Education logo

Tips and Tricks for More Productive Google Searches

Use these tips to make your searches more productive

By Thomas EgelhoffPublished 2 years ago 4 min read
Image by Pexels from Pixabay

For those of you who are regular listeners my “Open for Business” radio show on Saturdays, know that from time-to-time people call asking questions that require a little quick research.

Some things are simple to locate.

I keep bookmarks on local, state, and national offices, Supreme Court, president’s cabinet, world leaders, top news sites and economic stats.

But occasionally things come up that require a little detective work.

For that, I use a few Google tips that might help you find things a little quicker.

Put Your Search in Quotes

The first tip is one most people know.

And that is, common ways to narrow search results.

Most searches return several million results.

That’s because Google searches, not only for the words as a group, but also all instances of individual words as well.

For example, if I want to find information on miniature poodles I just enter those two words and Google takes over.

But Google doesn’t stop with just miniature poodles.

Since I didn’t put my search in quotes like this, — “miniature poodles,” — I’ve told Google to also look at any group of words that have the word “miniature” and “poodle” in them as well.

So, I might get miniature golf, miniature figurines, as well as poodle food, poodle training, etc.

Example: “miniature poodles” not miniature poodles.

Picking the Right Words

Or, in some cases, picking out the words you don’t want.

In some cases, quotes may be too restrictive, but you still want to narrow your search.

In that case you can tell Google to exclude certain words that complicate your search.

You do this by entering your search keywords followed by a minus sign and the term or terms you want to exclude.

Example: miniature poodles –training

Searching On a Specific Web Site

Most major sites offer a search engine that allows you to only search that site.

If the site you’re browsing doesn’t have that option, it’s no problem.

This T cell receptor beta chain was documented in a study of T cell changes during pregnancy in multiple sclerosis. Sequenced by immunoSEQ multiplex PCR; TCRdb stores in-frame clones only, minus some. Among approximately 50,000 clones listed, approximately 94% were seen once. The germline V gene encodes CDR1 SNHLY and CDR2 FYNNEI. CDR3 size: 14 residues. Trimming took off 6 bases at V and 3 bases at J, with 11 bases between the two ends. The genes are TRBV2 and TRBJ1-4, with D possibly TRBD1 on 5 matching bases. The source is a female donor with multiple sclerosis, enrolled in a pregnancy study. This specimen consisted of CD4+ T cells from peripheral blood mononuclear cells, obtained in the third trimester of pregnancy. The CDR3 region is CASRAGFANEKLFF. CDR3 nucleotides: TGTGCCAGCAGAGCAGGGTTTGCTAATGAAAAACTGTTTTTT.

Google will help you out. Enter your keywords in quotes followed by the site name.

This tells Google you want to search for specific terms only on the site specified.

Example: “miniature poodles”

Adding Words or Synonyms

Telling Google what additional words you’re looking for will also be helpful in narrowing your search.

To add a word to a search term, use a tilde.

A tilde is this little symbol (~). It’s left of the “1” key of the top of your keyboard.

Put your keywords within quotes, then the tilde and the word.

Example: “miniature poodles” ~training

Finding Files and Presentations

I do a lot of public speaking, so I use PowerPoint to create my presentations.

Sometimes I’m curious as to what other PowerPoint presentations might be out there on my topics.

Google has just the tool to help me out.

If you are looking for a Word file, PowerPoint file, Acrobat file, Excel file just add it after your search terms.

Example: “miniature poodles” filetype:ppt (ppt = PowerPoint, docx = Word, pdf = Acrobat, xlsx = Excel, etc.)

Phone Numbers

Got a number on your cell phone from a missed call but have no idea who it was?

Google to the rescue. It may not work with every phone number but if the number is listed somewhere in the Google database you can find who called you.

Just type phonebook, a colon, and the phone number with no spaces. Try your own phone number.

Example: phonebook:123-456-7890

Area Codes:

I visit a lot of websites looking for guests for the show.

Some have 800 numbers, but many don’t see the need any longer since everyone has free long distance on cell phones.

So, I don’t want to call someone in Hawaii or Alaska in the middle of the night or on the east coast at midnight, so I’ll check the area code to see where the potential guest is located.

Just enter the three-digit area code in Google and hit enter. That’s all there is to it.

Need a Calculator?

Google has a handy built-in calculator for those times when you need simple calculations. Just enter the terms in the search box and Google will do the math. Use the following symbols to add (+), subtract (-), multiply (*), divide (/) and total (=).

Example: 12*12=144

Word Definitions

There are times I get stumped on the meaning of some words when I’m writing my blog.

I don’t want to write stalagmite when it should be stalactite.

If you’re not sure of the definitions of those two words you can easily find the definitions by using the Google “define” command.

Example: define:stalagmite

Some Final Thoughts

These are just a few of the more common things you can do with Google search. There are thousands more all over the web. Just do a search.

I hope you enjoyed reading this and that you’ll support me by subscribing. Thank You.

how to

About the Creator

Thomas Egelhoff

Author, Radio Talk Show Host, blogger, YouTuber, Vietnam Vet, half-fast guitar player, average cook, and a really nice guy. I read all my articles; you should too and subscribe. Thanks very much.

Reader insights

Be the first to share your insights about this piece.

How does it work?

Add your insights


There are no comments for this story

Be the first to respond and start the conversation.

Sign in to comment

    Find us on social media

    Miscellaneous links

    • Explore
    • Contact
    • Privacy Policy
    • Terms of Use
    • Support

    © 2024 Creatd, Inc. All Rights Reserved.